A Compass in Every Smartphone

Cheaper, better electronic compasses bring augmented reality and other features to your handset

Photos: From Left, Research In Motion; Apple; Palm

Which way? The Storm, the iPhone, and the Pre all have compasses.

An old axiom says that in order to know where you're going, you first have to know where you are. To that, add that you should know which way you're facing. Makers of wireless handsets, having already installed GPS receivers, are poised to flood the market with phones containing tiny electronic compasses that allow the gadget to sense exactly what direction it's facing.

According to electronics industry analysis firm iSuppli Corp., in El Segundo, Calif., we can expect to see an increasing number of cellphones containing electronic compasses. Analysts predict the market for magnetic compass sensors will grow from the 8.7 million manufactured in 2008 to more than 540 million in 2013.

Underlying the jump is a combination of consumer demand for the whiz-bang feature of the moment and a steep drop in price fueled by manufacturing process improvements.

"Navigation is emerging as a must-have feature in smartphones," says Richard Dixon, a senior analyst at iSuppli. Consumers are already looking to their phones for turn-by-turn directions. With the addition of compasses, the beginnings of location-based augmented reality are also emerging, wherein a street map or even the phone's camera image could be overlaid with highly detailed information about what's in front of you.

The component that handset makers are exploiting to make these feats possible is the three-axis magnetometer. The sensor system's job is to home in on Earth's magnetic field and use that as a reference for determining the handset's orientation along the x-, y-, and z-axes. Three axes are important "because that third sensor allows the handheld device to correct for the orientation of Earth's magnetic field at a given location, as well as the relative position of the device," says Mark Laich, vice president of worldwide sales at Memsic, a maker of electronic compasses based in Andover, Mass. "Otherwise users would have to hold the phone precisely parallel to the ground or in some other position that may not correspond to how they normally use it."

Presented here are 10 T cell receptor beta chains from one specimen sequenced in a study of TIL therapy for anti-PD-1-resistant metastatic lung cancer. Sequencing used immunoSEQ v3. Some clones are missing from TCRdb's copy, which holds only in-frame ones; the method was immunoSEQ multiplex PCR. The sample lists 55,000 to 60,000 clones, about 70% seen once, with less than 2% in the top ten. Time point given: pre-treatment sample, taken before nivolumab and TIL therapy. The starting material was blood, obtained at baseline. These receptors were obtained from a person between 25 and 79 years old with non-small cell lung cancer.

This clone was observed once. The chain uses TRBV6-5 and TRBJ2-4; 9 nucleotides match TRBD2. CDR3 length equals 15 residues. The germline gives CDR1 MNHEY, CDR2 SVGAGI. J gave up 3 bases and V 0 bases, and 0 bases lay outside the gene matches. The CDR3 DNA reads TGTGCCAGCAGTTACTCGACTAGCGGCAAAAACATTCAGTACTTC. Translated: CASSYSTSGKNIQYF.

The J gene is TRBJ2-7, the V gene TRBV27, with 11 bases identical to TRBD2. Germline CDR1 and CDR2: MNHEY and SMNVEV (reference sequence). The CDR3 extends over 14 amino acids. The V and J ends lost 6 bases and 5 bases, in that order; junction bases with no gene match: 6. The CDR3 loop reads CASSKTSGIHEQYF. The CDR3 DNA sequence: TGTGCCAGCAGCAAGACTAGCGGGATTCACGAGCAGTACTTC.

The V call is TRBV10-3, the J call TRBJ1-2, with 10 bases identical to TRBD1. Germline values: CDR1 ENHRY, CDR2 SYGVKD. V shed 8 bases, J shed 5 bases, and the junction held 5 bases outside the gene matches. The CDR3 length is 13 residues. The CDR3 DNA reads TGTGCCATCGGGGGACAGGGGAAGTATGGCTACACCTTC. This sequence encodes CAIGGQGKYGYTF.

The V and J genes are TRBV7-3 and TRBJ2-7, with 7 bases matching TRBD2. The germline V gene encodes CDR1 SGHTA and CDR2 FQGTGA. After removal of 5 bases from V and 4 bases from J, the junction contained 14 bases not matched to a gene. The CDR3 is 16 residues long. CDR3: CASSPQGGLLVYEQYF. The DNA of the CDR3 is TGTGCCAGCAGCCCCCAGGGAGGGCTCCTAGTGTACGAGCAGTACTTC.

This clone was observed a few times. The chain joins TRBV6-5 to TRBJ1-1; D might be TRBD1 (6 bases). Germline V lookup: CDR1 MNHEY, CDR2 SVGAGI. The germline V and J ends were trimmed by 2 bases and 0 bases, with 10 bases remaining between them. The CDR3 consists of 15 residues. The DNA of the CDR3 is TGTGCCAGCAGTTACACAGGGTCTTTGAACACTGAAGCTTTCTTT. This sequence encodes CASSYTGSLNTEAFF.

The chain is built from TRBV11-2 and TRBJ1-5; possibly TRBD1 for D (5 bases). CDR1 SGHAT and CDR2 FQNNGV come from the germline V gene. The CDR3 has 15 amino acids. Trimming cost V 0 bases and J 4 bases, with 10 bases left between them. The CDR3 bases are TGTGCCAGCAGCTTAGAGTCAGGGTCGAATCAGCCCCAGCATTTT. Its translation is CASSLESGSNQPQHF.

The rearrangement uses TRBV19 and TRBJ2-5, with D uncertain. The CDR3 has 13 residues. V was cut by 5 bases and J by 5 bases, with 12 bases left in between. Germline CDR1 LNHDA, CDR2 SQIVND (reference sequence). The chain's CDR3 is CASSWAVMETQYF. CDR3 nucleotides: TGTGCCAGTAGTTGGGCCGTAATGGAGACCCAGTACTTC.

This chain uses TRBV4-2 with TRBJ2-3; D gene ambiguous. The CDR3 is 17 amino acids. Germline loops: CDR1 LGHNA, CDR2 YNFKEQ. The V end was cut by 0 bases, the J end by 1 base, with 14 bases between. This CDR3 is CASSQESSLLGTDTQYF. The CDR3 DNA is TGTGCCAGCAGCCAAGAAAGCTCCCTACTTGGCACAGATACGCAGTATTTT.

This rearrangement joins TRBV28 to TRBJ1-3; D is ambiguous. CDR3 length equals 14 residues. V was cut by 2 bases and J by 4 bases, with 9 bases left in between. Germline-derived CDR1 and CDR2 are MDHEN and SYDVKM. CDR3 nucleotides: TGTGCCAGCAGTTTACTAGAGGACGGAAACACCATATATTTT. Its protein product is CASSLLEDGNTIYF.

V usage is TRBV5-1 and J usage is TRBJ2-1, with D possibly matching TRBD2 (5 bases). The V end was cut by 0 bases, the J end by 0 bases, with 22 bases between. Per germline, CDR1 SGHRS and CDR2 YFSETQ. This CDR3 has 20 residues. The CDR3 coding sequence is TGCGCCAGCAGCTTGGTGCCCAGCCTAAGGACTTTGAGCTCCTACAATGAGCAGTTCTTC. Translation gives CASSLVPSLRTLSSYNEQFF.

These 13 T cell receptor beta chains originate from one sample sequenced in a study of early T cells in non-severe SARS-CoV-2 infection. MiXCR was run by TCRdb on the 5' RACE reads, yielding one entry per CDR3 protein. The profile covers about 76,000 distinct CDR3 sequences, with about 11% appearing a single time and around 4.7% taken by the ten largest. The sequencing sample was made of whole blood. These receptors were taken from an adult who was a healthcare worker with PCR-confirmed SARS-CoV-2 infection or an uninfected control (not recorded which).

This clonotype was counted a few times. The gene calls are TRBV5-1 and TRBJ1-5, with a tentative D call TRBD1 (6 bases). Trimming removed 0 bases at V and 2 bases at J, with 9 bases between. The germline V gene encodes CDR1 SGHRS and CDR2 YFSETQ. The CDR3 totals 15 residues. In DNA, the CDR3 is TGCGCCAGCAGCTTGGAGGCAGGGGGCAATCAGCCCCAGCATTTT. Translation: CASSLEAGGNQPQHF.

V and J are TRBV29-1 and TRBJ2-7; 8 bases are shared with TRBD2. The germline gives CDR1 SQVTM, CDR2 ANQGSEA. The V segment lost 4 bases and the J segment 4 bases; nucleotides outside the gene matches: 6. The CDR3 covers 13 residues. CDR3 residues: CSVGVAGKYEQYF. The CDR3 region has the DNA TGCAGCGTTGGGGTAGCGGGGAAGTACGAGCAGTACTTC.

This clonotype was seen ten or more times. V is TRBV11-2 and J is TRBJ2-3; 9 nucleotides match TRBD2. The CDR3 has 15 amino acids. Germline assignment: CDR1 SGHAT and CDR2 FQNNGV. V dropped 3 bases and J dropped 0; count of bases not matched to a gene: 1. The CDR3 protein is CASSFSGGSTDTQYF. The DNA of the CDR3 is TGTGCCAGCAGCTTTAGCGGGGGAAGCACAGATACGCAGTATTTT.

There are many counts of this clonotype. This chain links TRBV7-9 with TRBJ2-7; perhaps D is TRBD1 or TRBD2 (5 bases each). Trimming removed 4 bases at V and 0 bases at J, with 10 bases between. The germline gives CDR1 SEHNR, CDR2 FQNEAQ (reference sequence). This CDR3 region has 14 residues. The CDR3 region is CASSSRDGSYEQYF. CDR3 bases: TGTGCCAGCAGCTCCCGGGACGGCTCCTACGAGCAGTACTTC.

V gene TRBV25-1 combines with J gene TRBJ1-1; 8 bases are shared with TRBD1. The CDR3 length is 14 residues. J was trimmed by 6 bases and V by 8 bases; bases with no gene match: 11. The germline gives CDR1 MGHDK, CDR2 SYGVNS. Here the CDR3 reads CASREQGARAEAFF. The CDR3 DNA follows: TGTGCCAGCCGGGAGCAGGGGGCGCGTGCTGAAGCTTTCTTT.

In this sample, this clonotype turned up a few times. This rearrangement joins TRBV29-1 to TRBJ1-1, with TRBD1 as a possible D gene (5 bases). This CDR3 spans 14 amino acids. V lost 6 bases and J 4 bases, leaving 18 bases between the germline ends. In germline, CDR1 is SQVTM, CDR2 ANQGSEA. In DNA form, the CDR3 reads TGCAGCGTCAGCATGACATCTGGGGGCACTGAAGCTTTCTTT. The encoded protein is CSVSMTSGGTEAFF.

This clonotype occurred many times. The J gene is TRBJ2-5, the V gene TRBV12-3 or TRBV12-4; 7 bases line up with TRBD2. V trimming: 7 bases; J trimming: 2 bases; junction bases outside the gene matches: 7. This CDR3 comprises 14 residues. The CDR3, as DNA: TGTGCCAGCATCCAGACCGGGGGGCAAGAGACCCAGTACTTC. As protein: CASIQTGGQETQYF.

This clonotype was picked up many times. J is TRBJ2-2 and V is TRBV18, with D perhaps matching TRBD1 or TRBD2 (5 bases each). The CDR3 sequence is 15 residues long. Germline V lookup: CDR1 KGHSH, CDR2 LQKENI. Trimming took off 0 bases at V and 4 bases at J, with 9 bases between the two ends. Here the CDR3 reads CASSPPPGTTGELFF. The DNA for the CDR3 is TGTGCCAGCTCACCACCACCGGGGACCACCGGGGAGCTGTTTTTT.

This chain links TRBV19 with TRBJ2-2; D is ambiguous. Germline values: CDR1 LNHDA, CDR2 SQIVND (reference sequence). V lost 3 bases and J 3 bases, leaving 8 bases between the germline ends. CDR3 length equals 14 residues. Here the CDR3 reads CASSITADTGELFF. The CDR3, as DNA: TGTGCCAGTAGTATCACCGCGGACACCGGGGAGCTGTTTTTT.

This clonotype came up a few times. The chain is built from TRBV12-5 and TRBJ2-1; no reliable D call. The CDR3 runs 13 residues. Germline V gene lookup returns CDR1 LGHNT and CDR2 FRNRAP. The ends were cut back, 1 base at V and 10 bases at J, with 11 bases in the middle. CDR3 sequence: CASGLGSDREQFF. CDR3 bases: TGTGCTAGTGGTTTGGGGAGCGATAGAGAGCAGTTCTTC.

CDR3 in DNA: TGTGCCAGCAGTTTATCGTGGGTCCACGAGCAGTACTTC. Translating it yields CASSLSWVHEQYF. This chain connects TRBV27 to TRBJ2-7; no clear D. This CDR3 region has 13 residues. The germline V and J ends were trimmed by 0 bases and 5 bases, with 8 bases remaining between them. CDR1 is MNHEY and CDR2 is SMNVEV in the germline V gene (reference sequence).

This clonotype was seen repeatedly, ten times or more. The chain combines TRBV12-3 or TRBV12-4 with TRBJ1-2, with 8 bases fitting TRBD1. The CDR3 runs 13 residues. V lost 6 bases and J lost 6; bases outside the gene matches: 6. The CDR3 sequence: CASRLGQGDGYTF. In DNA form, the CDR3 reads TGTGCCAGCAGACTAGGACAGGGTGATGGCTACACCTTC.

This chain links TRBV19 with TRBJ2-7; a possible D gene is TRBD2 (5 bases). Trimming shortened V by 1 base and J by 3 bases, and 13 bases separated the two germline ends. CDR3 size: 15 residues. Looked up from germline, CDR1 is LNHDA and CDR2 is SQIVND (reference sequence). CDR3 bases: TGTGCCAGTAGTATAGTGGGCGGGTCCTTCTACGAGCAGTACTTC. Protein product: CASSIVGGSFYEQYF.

Like the rest of the electronics industry, electronic compass makers have been making their products smaller, cheaper, and more energy efficient. And they reached a watershed moment in 2009, when the price of three-axis magnetometers dipped below US $1 per device. "Six months ago, magnetic sensors were selling at $1.50 each, but the price is coming down rapidly," says Laich. "They're now at the sub-$0.50 point and look to get even cheaper as production volumes increase."

Memsic and other new entrants into the magnetometer market for mobile devices mostly sell sensors that take advantage of amorphous magnetic alloys whose resistances change when acted upon by the planet's magnetic field. Memsic, for example, uses three chips, each containing a thin film of the alloy. The chips, which are set at right angles to each other, are incorporated into a Wheatstone bridge circuit so that when you move the phone, the change in resistance resulting from the perceived change in the strength or direction of the magnetic field is output as a change in voltage.

Aichi Steel, Honeywell, Memsic, and Sensitec have all developed magnetoresistive sensors in an effort to take a bite out of AKM Semiconductor's 95 percent share of the mobile phone compass market. AKM, in San Jose, Calif., uses a technology that relies on the Hall effect, in which electrons racing through a conductor in the presence of a magnetic field are forced to one edge of the conductor, creating a voltage difference whose orientation is perpendicular to the magnetic field.

AKM's competitors claim their devices are power misers compared with Hall effect sensors, a really big deal in palm-size devices that barely have room for the batteries they stow. The companies also say that their sensors are more sensitive and have quicker response times.

Naturally, AKM disagrees with its competitors' assessment. "We make magnetoresistive components but don't think they're a good solution for cellphones," says Richard Kulavik, application engineering manager at AKM. "One good reason is that the steady-state current of one of our Hall effect sensors may be higher, but magnetoresistive sensors—in an object like a cellphone that is filled with metal and is constantly giving off pulses of current—take on their own magnetic signatures and have to be continually degaussed. And degaussing takes a huge amount of current."

Nevertheless, the competition is making important inroads. Geneva-based STMicroelectronics, a leading accelerometer maker, chose Honeywell's magnetoresistive technology over Hall sensors to make the first single-package combination accelerometer-magnetometer on the market. One reason ST cited was that Honeywell's device provides the same sensitivity in all three axes without the need for the magnetic flux concentrators that Hall effect sensors require. And as for the degaussing issue, ST found it required only a matter of microamperes.

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